5. AeroGav

    kerbal SSTO program!

    I've played career games this way, but with standard difficulty it is harder to get tech than to get funds, and what funds are required are mostly spent on upgrading facilities than on vehicles. For any given mission, it requires a larger (more facilities) or higher tech vehicle to accomplish with re-use rather than 100% disposability. Plus, landing all those re-usable craft eventually becomes a chore in itself. Suggest you create a custom difficulty game and Lower Funds Rewards to 30%, as well as Funds penalties to 30%, then give yourself just enough starting tech to unlock aviation. Lowering Funds Penalties reduces cost of building upgrades , so they are no longer the major expense , and cuts down the grind. However lowering Funds Rewards means you get less money per contract and have to shoot for 100% re-use on most flights if your space program is to be profitable. As for the airplanes I use : Juno / Terrier 4 junos and a terrier, just gets to orbit with tight margins. Panther / Terrier Still rubbish payload fraction, but a lot less sweaty. Simple 30 part low orbit tourist ship Something that can actually tow station components to orbit behind itself (no cargo bay) Panther and Poodle, self launching science lab - Panther / N.E.R.V Now you're in business. Worthwhile performance possible. Here's the basic Voodoo Ray possibly able to put flags on Minmus, it will certainly do Munar flybys with ease. It is very stable aerodynamically and can be flown by non-pilot Kerbals. Here's a stretch version of the above, with larger wings and fuel tanks. A bit slower getting to orbit but enough fuel to get you to the Mun surface and back. I To reduce drag and to make the lower TWR easier to manage, the wings and control surfaces are angled such that you just use Prograde Hold in Surface mode for the flight to orbit, minor adjustments to climb rate can be accomplished by action groups 1-3 which deploy nose/up down trim flaps. Whilst none of the parts are higher tech than the basic Ray, it requires a trained pilot for the Prograde hold mode and that your Hangar supports custom action groups. The longer wingspan may not be launchable on the basic runway either. The final Panther/NERV jet is this dinky little mk2 with a small cargo bay. Can deploy small satellites but with an auxilliary fuel tank, could also get you to the surface of Minmus pretty easy (then drive it as a rocket rover over multiple biomes to max your tech tree) Whiplash / DART / N.E.R.V The NERV is a 500 tech point part, and overall i can do more with a Panther/ nerv than i can with a Whiplash/Terrier. But If you have both 500 tech nodes, you can make something nice like this -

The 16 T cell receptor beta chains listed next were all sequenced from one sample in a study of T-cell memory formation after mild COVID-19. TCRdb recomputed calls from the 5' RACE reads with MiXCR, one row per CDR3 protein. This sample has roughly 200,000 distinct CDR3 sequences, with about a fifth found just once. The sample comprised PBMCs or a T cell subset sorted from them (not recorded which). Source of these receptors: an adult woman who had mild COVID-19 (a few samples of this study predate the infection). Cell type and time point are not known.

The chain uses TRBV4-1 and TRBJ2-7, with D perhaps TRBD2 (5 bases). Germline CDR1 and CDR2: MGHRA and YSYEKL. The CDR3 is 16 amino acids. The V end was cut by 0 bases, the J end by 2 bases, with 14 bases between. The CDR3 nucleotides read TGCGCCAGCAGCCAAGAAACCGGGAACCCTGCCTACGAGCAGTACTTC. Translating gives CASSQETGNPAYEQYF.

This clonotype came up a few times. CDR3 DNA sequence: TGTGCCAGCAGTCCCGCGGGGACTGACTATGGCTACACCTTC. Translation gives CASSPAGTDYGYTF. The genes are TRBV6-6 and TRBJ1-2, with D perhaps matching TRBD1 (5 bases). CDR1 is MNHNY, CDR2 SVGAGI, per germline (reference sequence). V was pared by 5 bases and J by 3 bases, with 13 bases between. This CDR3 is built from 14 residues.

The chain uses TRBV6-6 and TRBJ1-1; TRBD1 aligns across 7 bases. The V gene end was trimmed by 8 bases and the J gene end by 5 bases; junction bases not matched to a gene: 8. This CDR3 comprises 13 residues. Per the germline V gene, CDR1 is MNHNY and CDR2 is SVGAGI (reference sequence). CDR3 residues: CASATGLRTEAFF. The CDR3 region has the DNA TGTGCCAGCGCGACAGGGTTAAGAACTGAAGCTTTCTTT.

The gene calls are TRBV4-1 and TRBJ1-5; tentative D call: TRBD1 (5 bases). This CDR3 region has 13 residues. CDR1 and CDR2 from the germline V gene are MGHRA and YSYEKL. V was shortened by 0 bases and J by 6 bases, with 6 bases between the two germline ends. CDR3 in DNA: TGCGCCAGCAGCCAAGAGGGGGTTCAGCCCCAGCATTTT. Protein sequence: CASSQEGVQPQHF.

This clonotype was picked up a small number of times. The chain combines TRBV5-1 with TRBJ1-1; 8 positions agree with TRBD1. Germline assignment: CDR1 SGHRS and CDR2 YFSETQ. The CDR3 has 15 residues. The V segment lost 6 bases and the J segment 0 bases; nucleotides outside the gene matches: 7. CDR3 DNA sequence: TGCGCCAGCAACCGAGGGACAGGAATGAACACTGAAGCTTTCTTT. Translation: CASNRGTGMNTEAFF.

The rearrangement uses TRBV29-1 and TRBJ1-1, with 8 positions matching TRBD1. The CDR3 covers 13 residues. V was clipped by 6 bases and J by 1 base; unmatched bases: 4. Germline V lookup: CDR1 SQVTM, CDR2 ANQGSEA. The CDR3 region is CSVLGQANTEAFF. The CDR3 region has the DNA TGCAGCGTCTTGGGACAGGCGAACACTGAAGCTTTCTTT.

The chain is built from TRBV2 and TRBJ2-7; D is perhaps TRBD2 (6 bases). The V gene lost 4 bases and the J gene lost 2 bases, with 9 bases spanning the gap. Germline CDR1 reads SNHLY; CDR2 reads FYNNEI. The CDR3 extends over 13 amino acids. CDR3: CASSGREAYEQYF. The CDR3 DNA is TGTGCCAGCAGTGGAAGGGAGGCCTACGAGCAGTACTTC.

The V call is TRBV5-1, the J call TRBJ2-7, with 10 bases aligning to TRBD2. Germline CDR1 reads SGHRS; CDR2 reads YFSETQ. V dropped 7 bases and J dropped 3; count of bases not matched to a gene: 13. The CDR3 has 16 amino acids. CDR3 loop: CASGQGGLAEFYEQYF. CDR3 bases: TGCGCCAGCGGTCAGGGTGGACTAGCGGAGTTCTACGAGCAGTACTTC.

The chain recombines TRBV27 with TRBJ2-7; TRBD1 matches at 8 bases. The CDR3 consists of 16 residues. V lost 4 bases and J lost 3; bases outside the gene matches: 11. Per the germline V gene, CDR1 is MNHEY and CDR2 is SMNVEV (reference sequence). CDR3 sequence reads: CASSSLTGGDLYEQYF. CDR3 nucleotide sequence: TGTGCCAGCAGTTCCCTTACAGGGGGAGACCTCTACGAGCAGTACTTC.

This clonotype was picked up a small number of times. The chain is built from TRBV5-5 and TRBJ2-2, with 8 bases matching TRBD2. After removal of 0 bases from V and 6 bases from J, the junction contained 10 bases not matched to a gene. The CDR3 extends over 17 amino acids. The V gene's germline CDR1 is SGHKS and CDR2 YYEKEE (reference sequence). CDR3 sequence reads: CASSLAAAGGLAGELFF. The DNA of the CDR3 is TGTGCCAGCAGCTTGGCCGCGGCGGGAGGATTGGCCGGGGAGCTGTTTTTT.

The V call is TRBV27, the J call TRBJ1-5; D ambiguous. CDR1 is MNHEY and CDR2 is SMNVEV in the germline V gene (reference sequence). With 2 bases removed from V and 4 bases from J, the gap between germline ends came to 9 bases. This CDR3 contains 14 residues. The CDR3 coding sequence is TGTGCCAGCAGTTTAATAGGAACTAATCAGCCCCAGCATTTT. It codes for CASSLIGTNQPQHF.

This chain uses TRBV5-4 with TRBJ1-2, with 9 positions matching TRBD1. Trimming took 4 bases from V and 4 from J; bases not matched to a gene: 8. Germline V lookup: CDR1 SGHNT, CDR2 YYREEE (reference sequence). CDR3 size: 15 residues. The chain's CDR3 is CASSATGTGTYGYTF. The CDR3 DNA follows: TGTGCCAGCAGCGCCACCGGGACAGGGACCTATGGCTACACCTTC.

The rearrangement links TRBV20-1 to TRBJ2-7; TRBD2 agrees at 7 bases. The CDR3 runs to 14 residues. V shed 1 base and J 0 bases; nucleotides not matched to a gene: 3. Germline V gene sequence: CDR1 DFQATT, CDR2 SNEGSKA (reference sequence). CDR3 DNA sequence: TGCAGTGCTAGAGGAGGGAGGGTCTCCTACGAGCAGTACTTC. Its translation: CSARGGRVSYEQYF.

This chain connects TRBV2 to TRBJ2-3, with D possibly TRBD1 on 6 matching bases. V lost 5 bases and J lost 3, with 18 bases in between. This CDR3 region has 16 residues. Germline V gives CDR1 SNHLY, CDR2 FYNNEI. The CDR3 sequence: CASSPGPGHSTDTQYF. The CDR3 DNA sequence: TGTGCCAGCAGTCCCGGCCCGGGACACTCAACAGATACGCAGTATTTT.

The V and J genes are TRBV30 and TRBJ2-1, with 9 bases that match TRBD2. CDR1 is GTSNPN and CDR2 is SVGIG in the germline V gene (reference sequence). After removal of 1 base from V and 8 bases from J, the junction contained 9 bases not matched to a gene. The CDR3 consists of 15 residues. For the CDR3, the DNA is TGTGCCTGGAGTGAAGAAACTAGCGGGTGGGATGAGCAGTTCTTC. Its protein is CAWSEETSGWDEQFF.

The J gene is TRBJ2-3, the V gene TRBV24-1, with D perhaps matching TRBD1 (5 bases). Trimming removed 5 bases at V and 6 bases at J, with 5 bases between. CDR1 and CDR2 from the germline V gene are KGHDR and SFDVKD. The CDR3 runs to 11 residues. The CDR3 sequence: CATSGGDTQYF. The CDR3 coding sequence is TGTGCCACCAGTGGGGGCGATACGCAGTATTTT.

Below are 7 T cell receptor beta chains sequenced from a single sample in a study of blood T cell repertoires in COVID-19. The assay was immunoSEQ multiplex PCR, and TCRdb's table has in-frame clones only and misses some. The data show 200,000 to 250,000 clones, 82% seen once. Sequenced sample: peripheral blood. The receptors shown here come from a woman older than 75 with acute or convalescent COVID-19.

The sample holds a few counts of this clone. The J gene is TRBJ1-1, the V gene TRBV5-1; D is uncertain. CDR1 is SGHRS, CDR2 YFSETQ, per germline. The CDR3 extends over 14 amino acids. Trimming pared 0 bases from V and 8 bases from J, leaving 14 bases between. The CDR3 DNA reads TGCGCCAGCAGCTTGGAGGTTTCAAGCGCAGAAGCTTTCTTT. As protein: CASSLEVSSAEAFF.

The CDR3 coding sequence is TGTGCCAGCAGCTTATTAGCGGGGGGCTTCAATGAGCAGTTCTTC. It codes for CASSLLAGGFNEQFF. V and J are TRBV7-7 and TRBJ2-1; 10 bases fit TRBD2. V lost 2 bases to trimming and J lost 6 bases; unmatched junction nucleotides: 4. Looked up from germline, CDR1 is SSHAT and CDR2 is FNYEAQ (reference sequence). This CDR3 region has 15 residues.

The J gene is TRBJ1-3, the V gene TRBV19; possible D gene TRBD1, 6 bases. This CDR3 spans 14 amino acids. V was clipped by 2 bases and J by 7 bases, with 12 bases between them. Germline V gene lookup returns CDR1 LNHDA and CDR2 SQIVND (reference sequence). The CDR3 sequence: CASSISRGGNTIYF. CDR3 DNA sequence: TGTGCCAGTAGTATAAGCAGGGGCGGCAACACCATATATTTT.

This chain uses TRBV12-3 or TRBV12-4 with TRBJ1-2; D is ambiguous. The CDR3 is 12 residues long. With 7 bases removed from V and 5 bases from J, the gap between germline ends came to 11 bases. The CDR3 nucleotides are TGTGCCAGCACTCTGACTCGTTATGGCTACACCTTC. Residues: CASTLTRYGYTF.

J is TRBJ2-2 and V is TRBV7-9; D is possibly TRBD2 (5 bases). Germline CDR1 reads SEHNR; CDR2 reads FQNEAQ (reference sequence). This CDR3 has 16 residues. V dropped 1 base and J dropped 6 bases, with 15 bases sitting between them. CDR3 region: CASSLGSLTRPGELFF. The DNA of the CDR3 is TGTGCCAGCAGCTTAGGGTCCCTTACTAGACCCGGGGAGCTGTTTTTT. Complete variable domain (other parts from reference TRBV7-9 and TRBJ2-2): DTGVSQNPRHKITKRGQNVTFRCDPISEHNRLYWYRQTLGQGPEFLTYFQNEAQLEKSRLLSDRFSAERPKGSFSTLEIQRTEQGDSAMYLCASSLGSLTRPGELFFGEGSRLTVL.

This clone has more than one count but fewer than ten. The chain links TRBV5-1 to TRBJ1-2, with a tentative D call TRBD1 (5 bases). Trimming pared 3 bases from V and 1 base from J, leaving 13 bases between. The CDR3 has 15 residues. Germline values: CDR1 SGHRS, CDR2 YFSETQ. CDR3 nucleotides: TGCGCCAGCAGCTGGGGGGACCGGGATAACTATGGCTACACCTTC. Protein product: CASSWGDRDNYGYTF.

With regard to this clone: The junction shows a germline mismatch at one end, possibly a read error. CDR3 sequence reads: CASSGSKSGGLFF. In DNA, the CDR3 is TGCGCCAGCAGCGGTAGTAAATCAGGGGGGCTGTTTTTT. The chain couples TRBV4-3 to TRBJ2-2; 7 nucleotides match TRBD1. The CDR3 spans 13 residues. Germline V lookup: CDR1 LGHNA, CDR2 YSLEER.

6. AeroGav

    Fuels in KSP

    The Russians converted an airliner to run an engine off one, search for "cryoplane". Jet engines can run off any combustible fluid, I've seen some youtube videos from a Canadian guy who refurbishes old jets for use as ground power plants, if you want to run off Natural Gas, Gasoline, Kerosene, Diesel or even waste vegetable oil (how good would that smell) you just change the fuel injector nozzles to account for the viscosity of what you're injecting and that the engine gets the right amount of fuel. Certainly less involved than converting in internal combustion engine to run off a different fuel - lower octane ratio, would have to put a spacer between engine block and cylinder head to lower compression ratio, something with higher boiling point than gasoline? would need to worry about your carburettor failing to vapourize the fuel etc. Biggest problem with liquid fuel being hydrogen, is that you'd never get a worthwhile amount in big s wings and strakes like you can in game. Also with that huge surface area to volume ratio, boil off rates would be insane. also , ice forming on wings of aircraft is generally considered a bad thing, so filling the wings with cryo propellant probably not smart,
  7. AeroGav

    Fuels in KSP